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VIA Motors receives $80M commitment from Sun Country for extended range electric vehicles; Canadian transcontinental electrification project

15 January 2014

VIA Motors has received an $80-million purchase agreement from Sun Country Highway to electrify hotels and other business as part of a transcontinental electrification project. The privately funded electrification project called Sun Country Highway was launched by founder Kent Rathwell, and has placed more than 1,000 charging stations across Canada to allow electric vehicle owners to travel coast-to-coast with free charging. In addition, it will provide charging for the business’ own electric shuttle vans and trucks in the next phase.

In phase one of the project we electrified hundreds of businesses across the country including placing about 100 chargers at Best Western Hotels. In phase two, we will deploy VIA’s electric trucks and vans and have already placed an $8-million order with a deposit VIA for the first 100 vehicles. We have signed a purchase agreement with VIA committing us to about $80 million of electrified vehicles overall, to meet the demand of the expanding project.

—Kent Ratwell

The Best Western Seven Oaks in Regina, Canada will be the first Best Western hotel to offer electric shuttle van services in North America.

Sun Country Highway created a fast charging network from coast to coast across North America, making nearly 90% of Canadian highways accessible to electric vehicles for free charging. It utilizes a market-driven advertising model similar to offering free Wi-Fi to sell coffee.

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A big government effort may put a few tens of hydrogen stations into one state.  Meanwhile, private money has already put 1,000 charging stations across Canada.

Advantage:  electricity.

We would have to see how many EVs are sold in Canada and how many use the chargers.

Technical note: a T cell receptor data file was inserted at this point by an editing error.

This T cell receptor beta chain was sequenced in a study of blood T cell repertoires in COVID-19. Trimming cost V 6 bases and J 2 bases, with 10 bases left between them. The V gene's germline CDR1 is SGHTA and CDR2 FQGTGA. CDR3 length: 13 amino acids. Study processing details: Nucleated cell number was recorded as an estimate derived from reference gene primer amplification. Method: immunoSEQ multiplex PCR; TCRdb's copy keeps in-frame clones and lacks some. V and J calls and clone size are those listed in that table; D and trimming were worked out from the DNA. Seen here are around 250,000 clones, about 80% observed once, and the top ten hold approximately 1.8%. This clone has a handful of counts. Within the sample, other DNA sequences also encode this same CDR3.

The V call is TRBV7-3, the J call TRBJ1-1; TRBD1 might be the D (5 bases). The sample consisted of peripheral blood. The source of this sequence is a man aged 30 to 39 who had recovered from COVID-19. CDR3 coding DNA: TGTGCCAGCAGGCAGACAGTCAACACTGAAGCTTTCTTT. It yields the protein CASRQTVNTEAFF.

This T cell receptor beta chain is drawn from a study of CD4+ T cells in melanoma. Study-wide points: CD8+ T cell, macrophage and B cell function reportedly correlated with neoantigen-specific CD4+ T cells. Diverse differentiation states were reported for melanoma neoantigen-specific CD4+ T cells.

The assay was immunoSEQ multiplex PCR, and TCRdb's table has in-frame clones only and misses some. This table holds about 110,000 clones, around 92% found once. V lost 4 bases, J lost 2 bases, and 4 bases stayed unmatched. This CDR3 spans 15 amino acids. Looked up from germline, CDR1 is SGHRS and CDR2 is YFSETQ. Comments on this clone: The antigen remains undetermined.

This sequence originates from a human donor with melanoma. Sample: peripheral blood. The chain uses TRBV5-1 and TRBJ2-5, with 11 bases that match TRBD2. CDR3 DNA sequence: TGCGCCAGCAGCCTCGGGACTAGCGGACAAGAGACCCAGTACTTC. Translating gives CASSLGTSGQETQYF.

I must admit that small e-charging stations are currently much cheaper and easier to install than H2 stations. They are so low cost that no government hand outs are required. Many more will be required for our very cold winters. Having to top every hour or so for slow refills is still a challenge.

However, future low cost transportable electrolysers, compressors and H2 storage tanks will soon become affordable too. FCVs have a clear advantage for winter time long trips with quicker, fewer refills, free cabin heat etc.

A PHEV with an FC range extender instead of the current ICE range extender may be one of the ideal solution.

Is that what Toyota is trying to do?

As I keep noting, if even the 10 kWh/liter iron/salt/air battery makes it to vehicles, that's it for petroleum.  It's also curtains for FCEVs, because it amounts to a self-regenerating metal/air fuel cell without any of the infrastructure issues of H2.  Cramming 200 kWh in 20 liters means 500+ miles of range in a Tesla-class car, far more than most people can stand to drive in a single leg.  With a 120-kW class charger for the stops, an hour's worth of lunch and potty breaks over a day adds another 300 miles of range.  I can drive marathons, and even I would be unable to do such distances without another hour's worth of breaks just to rest—which is another 300+ miles of range if spent on a charger.  Unless you are going off-road, that's the death of the argument against EVs.  FCs become irrelevant.

I think that's exactly what we're going to see:  before more than a few models can show up, they'll be irrelevant.

I hope that E-P is correct and that 5-5-5 batteries or better will be available soon. If not, FCEVs will be further developed and marketed starting in 2015 or so, for light duty and heavy vehicles.

Whenever superior affordable batteries are mass produced, light duty vehicle users may have two choices (BEVs and FCEVs). However, heavy duty trucks and long range buses may have to continue to use FCs for many decades.

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